THE POWER OF STORY
WHY STORIES, WHY NOW?
as a society are failing us. People hear these stories and look around and they don’t match up. For example, a dominant story of the past century is about a hyperindividualistic kind of consumerism: “More stuff will make you more happy. The measure of success is the quantity of stuff you acquire. If I am financially successful, I did it myself and don’t owe anyone—or society itself—anything.” These narratives pervaded modern life to the extent that people thought they were truths, not stories. As we learn the hidden ecological, health, and social costs of following these stories, their credibility is eroding. More and more people are discarding them as false stories and are banding together to write new ones that better serve communities living on a stressed planet. The new stories are about recognizing our interdependence, valuing community and environmental health over blind economic growth, and the joys of working together for a better world—one with healthier stories for everyone. —Annie Leonard, The Story of Stuff
h e s t o r i e s w e h av e t o l d o u r s e lv e s
and often seems to be falling apart; at a time when myth simply means something untrue; in an era when “social media” replaces being truly “in touch”; sharing stories brings back the oldest way of being connected and seeking coherence. Stories are our main way of making relationships and keeping them. What we call “the world” is also an ongoing story, the great, unending drama being retold again and again. Genuine stories help us to restore ourselves and re-story the world around us. —Michael Meade, Mosaic Multicultural Foundation n a w o r l d t h at h a s n o c o h e r i n g s t o r y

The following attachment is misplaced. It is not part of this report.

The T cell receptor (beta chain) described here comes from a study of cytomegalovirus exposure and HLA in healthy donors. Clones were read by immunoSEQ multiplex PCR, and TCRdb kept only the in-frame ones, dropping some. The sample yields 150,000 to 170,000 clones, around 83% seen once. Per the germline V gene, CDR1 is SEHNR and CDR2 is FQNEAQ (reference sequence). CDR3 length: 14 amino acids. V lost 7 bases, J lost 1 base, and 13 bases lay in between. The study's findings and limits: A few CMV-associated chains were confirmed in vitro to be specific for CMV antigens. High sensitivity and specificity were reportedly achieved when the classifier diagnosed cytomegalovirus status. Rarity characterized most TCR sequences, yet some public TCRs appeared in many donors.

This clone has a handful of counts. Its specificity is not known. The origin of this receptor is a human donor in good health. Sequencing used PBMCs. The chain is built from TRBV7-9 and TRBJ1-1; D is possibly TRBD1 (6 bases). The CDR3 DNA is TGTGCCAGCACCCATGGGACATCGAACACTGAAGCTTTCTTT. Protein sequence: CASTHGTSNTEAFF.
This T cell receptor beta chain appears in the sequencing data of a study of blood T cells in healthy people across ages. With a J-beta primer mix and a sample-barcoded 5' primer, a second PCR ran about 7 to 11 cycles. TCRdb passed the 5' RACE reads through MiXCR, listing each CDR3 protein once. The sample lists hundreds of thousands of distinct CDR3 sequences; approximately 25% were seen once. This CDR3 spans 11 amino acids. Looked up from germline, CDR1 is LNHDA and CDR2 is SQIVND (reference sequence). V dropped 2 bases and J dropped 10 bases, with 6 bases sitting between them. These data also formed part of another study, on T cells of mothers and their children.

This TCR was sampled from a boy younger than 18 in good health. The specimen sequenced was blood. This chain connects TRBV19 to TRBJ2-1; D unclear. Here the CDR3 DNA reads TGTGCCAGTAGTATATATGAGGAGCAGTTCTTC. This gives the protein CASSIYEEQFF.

r a d i t i o n a l g at e k e e p e r s a r e d i s a p p e a r i n g .
Newspapers and glossy print media are dying. Publishers have gutted their infrastructure. The three-headed hydra of network television has given way to a thousand cable venues. From the manufacture of canned goods to the dissemination of stories, the 20th century was about supply, and controlling it. That’s why the gatekeepers were initially put in place, to manage supply. The 21st century, however, is about demand, and sorting out that demand. We live in an increasingly horizontal world. Social networking, self-publishing, podcasting, satellite radio, cable television, web series, YouTube, all of these new venues allow storytellers a pulpit from which to sort out their own demand, and all these new venues need to be fed. As much as I’d like to think that the increase in storytelling is about personal empowerment, or some idealistic shift in cultural awareness, I think more people are telling stories simply because they can find somebody, somewhere, to listen to them. —Jonathan Evison, novelist
amid ever more people, we crave the stories that bond us as human beings. As we figure out the meanings of our lives, we get the opportunity to pass on our hard-won ideas so that others can stand on our shoulders. Stories are how we’ve always learned the important things. My grandmother used to say, “There is no poverty as deep as a man without stories.” —Kiliii Fish, photographer
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